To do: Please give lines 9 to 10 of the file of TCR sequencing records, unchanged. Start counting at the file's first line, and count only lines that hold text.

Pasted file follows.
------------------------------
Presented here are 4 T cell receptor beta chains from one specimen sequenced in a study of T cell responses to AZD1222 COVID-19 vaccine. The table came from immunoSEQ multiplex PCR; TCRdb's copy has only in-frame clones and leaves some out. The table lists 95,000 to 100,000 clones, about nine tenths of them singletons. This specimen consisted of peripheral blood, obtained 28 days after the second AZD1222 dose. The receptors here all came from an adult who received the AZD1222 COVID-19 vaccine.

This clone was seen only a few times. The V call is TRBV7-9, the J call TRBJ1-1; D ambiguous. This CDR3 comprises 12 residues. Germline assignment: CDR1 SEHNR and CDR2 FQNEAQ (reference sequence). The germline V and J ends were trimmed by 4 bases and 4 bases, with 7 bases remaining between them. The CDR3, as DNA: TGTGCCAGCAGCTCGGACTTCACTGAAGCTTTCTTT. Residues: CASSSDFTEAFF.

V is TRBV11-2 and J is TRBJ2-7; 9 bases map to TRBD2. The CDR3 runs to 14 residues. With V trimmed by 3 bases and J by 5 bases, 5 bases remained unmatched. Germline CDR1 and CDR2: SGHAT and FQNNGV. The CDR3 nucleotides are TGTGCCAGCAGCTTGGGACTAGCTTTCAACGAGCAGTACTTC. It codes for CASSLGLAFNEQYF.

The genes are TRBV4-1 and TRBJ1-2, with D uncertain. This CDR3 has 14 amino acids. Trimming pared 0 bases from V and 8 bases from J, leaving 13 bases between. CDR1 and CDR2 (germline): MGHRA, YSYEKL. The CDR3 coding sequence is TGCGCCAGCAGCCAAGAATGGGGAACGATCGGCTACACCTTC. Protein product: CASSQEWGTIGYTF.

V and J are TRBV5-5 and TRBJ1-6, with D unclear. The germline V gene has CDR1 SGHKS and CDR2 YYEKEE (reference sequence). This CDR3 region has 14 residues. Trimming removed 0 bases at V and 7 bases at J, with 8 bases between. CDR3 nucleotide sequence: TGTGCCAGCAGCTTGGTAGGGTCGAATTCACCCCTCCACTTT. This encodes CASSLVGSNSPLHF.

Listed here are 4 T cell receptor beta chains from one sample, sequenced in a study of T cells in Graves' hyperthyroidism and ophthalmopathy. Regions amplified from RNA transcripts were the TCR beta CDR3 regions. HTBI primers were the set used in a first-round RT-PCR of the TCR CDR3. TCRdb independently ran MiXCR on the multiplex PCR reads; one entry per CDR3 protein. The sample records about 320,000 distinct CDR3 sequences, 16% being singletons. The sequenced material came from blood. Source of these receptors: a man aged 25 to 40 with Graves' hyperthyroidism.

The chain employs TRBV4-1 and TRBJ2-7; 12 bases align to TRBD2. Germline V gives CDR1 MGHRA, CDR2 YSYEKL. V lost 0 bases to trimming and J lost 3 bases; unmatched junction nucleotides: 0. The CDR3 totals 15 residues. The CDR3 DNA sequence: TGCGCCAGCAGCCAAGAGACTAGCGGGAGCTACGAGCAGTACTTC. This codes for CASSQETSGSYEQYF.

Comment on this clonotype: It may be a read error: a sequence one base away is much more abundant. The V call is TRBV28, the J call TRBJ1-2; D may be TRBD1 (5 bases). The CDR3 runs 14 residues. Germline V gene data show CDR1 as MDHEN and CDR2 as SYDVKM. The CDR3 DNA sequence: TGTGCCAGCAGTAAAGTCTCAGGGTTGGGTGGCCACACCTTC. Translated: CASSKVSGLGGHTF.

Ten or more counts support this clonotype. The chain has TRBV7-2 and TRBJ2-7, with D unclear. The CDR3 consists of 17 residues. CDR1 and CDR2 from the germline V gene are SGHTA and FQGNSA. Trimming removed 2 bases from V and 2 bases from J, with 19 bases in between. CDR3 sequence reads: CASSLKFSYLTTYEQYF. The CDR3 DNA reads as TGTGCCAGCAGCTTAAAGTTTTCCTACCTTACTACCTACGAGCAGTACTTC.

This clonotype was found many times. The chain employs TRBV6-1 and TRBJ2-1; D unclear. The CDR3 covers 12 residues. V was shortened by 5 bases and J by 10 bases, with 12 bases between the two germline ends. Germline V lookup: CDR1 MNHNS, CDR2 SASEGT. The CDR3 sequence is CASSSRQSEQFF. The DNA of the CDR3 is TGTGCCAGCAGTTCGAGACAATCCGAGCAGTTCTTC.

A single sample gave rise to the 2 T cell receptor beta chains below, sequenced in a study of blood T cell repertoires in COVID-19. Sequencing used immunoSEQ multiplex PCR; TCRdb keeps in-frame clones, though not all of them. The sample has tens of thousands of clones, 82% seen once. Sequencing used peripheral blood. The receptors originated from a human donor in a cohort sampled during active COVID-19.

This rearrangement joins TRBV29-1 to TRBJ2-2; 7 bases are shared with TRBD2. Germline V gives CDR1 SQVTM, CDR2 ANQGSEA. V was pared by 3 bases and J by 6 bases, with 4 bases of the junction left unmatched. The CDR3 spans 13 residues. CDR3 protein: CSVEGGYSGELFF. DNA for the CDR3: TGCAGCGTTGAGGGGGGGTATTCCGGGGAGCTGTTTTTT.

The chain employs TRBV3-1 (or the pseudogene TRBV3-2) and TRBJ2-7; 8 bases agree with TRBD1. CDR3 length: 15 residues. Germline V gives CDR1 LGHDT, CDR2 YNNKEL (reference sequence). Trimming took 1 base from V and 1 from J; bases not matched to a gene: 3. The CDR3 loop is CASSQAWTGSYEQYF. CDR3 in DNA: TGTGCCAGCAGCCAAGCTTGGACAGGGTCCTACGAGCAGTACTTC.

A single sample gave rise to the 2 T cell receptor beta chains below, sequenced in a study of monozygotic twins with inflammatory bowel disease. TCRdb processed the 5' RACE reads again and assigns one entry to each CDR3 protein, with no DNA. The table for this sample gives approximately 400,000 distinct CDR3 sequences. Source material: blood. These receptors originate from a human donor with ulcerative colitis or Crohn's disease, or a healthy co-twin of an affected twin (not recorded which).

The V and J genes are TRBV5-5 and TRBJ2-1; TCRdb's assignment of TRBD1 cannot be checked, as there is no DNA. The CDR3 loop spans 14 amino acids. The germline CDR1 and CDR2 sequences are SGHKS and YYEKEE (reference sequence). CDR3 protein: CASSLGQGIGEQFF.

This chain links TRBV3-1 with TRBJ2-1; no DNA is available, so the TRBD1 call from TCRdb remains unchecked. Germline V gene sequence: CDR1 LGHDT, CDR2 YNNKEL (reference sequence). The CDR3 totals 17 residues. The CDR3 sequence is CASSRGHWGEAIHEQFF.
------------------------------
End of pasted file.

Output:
Ten or more counts support this clonotype. The chain has TRBV7-2 and TRBJ2-7, with D unclear. The CDR3 consists of 17 residues. CDR1 and CDR2 from the germline V gene are SGHTA and FQGNSA. Trimming removed 2 bases from V and 2 bases from J, with 19 bases in between. CDR3 sequence reads: CASSLKFSYLTTYEQYF. The CDR3 DNA reads as TGTGCCAGCAGCTTAAAGTTTTCCTACCTTACTACCTACGAGCAGTACTTC.

This clonotype was found many times. The chain employs TRBV6-1 and TRBJ2-1; D unclear. The CDR3 covers 12 residues. V was shortened by 5 bases and J by 10 bases, with 12 bases between the two germline ends. Germline V lookup: CDR1 MNHNS, CDR2 SASEGT. The CDR3 sequence is CASSSRQSEQFF. The DNA of the CDR3 is TGTGCCAGCAGTTCGAGACAATCCGAGCAGTTCTTC.